Yeah. So there were so many shifts that I started to notice. First, I noticed an ease in having conversations with me about their writing because there wasn't this anticipation of nervousness or fear around, OK, she's going to take a piece of my writing, which already took a lot from me. Very complex act in schools is to create a piece of writing. And then here I am, swooping in and fixing it and correcting it. It just set up like an uncomfortable type of relationship. But when I shifted to modeling strategies and then coaching, it alleviated that tension, that discomfort. And it just set up a more open relationship and open conversation because there was always an acknowledgment of what is working and also an opportunity for growth. So I just I saw a big shift in the approach from students. I also saw a big shift in independent use of the strategy that I modeled. So it wasn't just in that one spot and that one point in the piece of writing, but instead student writers are able to use that same feedback in multiple places throughout their piece and in multiple pieces. So I saw this like longevity and transfer begin to happen as well.

Kevin Carlson:

After the break, how you can best support the writers in your classroom. Stay with us.

Announcer:

When children write, they experience the influence their voice has in the world. In Writer's Workshop Made Simple, literacy expert Patty McGee offers a vital guide for the Writer's Workshop approach to teaching writing, one that features the seven essentials for establishing a thriving Writer's Workshop and a greater sense of community in the classroom.

Patty McGee:

Hi, I'm Patty McGee, author of Writer's Workshop Made Simple. Throughout my career, I've been committed to fostering classroom environments where all writers thrive, so their voices build a more inclusive and equitable world. Using a writer's workshop approach can simplify instruction and empower students.

Announcer:

Find out more about this and other titles at PDEssentials.com. Go teach brilliantly.

Kevin Carlson:

Let's move on and talk about some of the best ways for teachers to support writers in the classroom. Why don't you first name what they are, and then we can go back and talk about each of them individually?

Patty McGee:

Okay. So it was actually kind of hard to narrow this down to just a few because we know that there will be there are many things that can support writers. So I just wanted to prioritize those things. And these were the four that I chose. One our word choice as educators. What we say to students can make a huge difference in how they approach writing learning, writing instruction, writing creation. Learning goals. Setting specific practical, student-friendly goals that aren't just for a day, but are for over time. Also building in lots of conversation between students as an act of oral rehearsal, so that writing is not a silent type of experience the entire time. And then finally, reflection. Building in time for reflection, which was probably the thing that was most overlooked or time ran out, and then a boom: reflection was forgotten. And I know that when I do build it in, learning sticks. So word choice on the part of the teacher, learning goals that transcend just a single day, conversation, and reflection. So those are my four that I boiled it down to.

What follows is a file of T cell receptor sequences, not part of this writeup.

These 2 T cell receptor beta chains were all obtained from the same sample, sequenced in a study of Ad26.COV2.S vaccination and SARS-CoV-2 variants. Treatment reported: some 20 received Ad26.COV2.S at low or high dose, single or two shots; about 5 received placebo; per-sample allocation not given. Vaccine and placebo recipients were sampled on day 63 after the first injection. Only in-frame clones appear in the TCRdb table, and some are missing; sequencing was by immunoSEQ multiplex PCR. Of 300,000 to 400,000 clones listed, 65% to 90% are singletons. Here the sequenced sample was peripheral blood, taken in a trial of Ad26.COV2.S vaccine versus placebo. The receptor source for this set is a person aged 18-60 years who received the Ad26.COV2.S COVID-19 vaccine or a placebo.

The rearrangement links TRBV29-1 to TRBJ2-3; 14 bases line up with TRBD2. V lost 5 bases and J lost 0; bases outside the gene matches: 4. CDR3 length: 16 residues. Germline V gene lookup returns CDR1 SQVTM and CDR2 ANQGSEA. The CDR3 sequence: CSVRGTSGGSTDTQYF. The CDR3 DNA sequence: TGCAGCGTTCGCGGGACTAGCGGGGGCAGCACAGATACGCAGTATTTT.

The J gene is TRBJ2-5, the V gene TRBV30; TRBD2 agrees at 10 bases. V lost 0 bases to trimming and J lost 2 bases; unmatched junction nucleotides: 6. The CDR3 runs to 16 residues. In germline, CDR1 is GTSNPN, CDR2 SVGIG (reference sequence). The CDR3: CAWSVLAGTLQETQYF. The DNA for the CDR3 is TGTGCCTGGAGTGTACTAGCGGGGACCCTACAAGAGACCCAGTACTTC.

Kevin Carlson:

Ok, let's dig in to each one of them a little bit. Let's start off with word choice.

Patty McGee:

Ok, so I read probably one of the most pivotal professional books that I've ever read from Peter Johnston called Choice Words. And when I read that book, he basically chronicles teachers' language and the outcomes on student learning. It's one hundred pages of that. And I realized that something so small can have incredible significance in student learning just by shifting word choice. So I spent a lot of time with like fix-it, word choice, like "I think this part can be better." "I think that I don't I don't quite understand what you're saying here." Or "This part feels a little unclear." Or "Your spelling could use some extra work." And that is kind of the traditional way that we're used to getting feedback as adults. If we look back at the feedback we've gotten over the years in writing, that is often the word choice that's used. And I learned, though, that we can say the same thing, but in a way that invites students into deeper learning and opportunities in writing without the feeling of. I don't know, for lack of a better word, shame it was almost like my language was like shaming kids into making choices in their writing that I thought should be there.